US 7166198 B2
A method of treating a fluorocarbon feedstock includes generating, in a high temperature zone, an electrical arc between at least one cathode and at least one anode, generating in the high temperature zone and by means of the electrical arc and a plasma gas, a thermal plasma having a tail flame, allowing a fluorocarbon feedstock comprising at least one fluorocarbon compound to form a reactive thermal mixture with the thermal plasma tail flame, with the fluorocarbon compound dissociating into at least one fluorocarbon precursor or reactive species having fewer carbon atoms than the fluorocarbon compound, and cooling the reactive thermal mixture to form, from the fluorocarbon precursor or reactive species, a fluorocarbon product.
1. A method of treating a fluorocarbon feedstock, which method includes
generating, in a high temperature Zone, an electrical arc between at least one cathode and at least one anode;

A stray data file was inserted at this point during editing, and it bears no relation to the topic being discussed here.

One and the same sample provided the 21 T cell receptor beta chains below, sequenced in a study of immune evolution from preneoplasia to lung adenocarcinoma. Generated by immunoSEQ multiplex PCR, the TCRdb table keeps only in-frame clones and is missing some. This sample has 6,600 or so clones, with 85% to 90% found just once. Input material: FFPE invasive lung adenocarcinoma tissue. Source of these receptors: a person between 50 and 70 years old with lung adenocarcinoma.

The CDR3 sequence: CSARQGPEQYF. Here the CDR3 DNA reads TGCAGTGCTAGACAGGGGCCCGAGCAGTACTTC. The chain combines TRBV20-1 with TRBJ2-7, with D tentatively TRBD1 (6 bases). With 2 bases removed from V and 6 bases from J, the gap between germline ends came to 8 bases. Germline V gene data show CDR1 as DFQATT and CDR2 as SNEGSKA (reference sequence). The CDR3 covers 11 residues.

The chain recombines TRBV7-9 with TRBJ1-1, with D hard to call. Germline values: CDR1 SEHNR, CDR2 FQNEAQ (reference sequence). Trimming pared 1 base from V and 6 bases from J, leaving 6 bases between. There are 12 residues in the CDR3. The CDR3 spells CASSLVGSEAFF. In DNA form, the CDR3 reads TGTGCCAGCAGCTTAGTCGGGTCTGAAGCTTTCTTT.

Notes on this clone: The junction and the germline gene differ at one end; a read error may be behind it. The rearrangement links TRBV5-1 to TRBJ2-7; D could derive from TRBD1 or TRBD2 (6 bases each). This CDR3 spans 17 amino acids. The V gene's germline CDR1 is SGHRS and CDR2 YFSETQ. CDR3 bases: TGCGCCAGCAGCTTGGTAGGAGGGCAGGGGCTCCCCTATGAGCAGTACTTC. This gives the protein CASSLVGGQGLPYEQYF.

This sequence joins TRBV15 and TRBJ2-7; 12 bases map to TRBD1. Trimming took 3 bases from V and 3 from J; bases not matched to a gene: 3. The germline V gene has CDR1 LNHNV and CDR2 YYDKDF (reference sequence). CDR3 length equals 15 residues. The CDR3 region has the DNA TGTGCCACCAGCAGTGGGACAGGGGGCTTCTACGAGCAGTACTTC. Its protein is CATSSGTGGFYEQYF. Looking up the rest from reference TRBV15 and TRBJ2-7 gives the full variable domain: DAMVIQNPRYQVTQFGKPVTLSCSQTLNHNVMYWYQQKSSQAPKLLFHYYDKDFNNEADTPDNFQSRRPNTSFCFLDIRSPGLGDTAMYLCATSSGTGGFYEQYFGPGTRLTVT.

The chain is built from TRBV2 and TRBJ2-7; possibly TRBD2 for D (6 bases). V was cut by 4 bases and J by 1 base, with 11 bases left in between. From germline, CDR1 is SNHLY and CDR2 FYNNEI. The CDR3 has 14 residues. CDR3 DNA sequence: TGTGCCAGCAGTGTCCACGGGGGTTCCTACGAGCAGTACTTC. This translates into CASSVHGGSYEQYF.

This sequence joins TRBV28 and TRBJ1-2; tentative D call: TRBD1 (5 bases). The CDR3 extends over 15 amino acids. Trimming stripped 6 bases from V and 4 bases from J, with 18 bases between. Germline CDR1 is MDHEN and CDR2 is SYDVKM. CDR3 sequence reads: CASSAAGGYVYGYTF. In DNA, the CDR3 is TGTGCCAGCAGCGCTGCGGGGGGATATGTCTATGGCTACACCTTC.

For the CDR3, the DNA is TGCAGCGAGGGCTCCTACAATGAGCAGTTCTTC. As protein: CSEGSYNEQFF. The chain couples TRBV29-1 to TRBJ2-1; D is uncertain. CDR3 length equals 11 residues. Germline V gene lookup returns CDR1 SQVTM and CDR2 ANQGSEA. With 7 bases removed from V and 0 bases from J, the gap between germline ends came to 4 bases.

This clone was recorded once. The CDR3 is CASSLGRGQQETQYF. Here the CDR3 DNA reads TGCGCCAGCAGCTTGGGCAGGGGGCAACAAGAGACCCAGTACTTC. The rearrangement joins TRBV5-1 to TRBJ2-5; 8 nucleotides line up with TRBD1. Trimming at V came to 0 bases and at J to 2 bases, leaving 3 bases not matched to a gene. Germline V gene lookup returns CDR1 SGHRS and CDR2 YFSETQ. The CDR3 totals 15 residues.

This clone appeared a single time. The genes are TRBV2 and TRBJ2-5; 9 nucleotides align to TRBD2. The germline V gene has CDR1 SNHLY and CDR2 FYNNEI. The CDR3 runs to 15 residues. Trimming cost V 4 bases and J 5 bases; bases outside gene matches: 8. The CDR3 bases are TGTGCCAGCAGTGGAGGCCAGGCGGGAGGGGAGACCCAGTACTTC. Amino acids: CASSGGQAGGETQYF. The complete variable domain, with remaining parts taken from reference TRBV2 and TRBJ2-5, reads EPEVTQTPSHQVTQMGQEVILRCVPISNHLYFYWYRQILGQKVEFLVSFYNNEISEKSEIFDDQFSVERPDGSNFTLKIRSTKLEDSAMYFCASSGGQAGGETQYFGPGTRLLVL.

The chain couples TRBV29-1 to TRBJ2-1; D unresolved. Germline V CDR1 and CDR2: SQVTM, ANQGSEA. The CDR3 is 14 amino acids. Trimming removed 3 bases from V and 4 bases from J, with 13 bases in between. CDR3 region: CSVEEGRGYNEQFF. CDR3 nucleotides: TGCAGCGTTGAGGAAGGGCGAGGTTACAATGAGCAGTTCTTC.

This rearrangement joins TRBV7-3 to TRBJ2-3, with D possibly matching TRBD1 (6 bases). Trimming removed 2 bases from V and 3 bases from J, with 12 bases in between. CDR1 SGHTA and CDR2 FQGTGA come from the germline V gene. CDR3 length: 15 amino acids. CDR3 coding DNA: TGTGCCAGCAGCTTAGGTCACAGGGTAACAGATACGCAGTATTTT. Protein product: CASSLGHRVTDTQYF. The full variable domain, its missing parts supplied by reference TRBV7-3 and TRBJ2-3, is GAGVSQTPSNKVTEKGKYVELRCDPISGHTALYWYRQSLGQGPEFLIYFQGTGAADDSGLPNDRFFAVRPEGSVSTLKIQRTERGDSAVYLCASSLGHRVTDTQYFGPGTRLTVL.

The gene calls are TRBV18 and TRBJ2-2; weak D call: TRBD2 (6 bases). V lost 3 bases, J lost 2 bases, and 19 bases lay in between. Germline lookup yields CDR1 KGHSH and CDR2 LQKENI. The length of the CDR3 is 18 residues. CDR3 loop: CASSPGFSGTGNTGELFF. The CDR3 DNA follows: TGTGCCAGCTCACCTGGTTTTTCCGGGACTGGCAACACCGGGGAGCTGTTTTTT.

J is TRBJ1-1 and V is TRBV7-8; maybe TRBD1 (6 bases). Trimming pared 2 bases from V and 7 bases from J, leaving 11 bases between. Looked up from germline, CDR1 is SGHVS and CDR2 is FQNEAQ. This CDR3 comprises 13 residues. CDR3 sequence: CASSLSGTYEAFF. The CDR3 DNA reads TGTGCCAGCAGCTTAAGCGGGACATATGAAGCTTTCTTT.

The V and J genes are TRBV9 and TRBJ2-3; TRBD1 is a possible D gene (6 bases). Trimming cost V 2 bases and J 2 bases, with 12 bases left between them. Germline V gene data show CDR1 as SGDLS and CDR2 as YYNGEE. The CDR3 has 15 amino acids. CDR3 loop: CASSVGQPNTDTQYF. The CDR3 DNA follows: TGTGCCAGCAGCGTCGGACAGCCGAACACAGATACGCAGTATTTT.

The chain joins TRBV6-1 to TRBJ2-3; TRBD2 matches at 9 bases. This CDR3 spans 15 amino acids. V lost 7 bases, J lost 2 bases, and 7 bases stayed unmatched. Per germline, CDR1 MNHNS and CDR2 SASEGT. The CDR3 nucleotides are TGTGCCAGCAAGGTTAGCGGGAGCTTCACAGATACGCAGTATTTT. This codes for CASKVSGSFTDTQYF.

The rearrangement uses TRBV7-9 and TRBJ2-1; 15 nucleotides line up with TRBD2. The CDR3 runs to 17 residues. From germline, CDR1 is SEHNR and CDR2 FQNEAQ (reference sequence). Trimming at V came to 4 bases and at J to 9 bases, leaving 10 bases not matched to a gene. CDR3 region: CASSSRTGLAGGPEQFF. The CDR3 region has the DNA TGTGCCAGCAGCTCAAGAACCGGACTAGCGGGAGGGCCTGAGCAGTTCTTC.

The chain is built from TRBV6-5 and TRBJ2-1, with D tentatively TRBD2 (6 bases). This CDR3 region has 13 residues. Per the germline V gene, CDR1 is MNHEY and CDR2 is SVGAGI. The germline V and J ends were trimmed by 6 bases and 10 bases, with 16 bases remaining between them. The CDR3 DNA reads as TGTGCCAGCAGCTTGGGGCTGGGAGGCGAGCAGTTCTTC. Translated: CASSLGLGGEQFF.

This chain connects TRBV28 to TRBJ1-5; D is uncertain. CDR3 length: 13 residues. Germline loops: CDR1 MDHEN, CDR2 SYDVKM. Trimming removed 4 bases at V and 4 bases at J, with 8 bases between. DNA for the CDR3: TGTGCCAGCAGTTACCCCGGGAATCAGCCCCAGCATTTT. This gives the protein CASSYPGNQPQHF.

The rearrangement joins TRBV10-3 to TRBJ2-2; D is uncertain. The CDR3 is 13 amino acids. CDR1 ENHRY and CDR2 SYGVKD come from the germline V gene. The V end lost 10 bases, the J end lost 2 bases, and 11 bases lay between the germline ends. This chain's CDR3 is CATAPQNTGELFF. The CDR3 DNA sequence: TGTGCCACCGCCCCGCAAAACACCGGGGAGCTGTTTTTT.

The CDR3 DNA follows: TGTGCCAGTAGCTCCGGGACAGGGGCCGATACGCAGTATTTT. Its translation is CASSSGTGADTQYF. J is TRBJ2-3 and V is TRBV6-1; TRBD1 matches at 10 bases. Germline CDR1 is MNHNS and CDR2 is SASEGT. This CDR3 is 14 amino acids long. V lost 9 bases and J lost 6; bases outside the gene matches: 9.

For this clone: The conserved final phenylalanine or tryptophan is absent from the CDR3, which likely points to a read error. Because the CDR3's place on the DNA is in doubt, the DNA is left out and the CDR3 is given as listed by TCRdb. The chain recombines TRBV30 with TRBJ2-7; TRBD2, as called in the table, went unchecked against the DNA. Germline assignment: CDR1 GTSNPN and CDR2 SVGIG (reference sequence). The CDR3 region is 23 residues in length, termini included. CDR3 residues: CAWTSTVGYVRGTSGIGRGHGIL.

generating in the high temperature zone and by means of the electrical arc and a plasma gas, a thermal plasma having a tail flame;
introducing a fluorocarbon feedstock in liquid or vapor form and comprising at least one fluorocarbon compound having five or more carbon atoms into the tail flame of the generated thermal plasma; and to form a reactive thermal mixture, the fluorocarbon compound dissociating into at least one fluorocarbon precursor or reactive species having fewer than five carbon atoms; and
cooling the reactive thermal mixture to form, from the fluorocarbon precursor or reactive species, a fluorocarbon product comprising at least one fluorocarbon compound having fewer than five carbon atoms.
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This application is a 371 National Stage filing of PCT/US01/04443 on Feb. 10, 2001 which claims priority to U.S. Provisional Patent Application Ser. No. 60/181,508, filed on Feb. 10, 2000.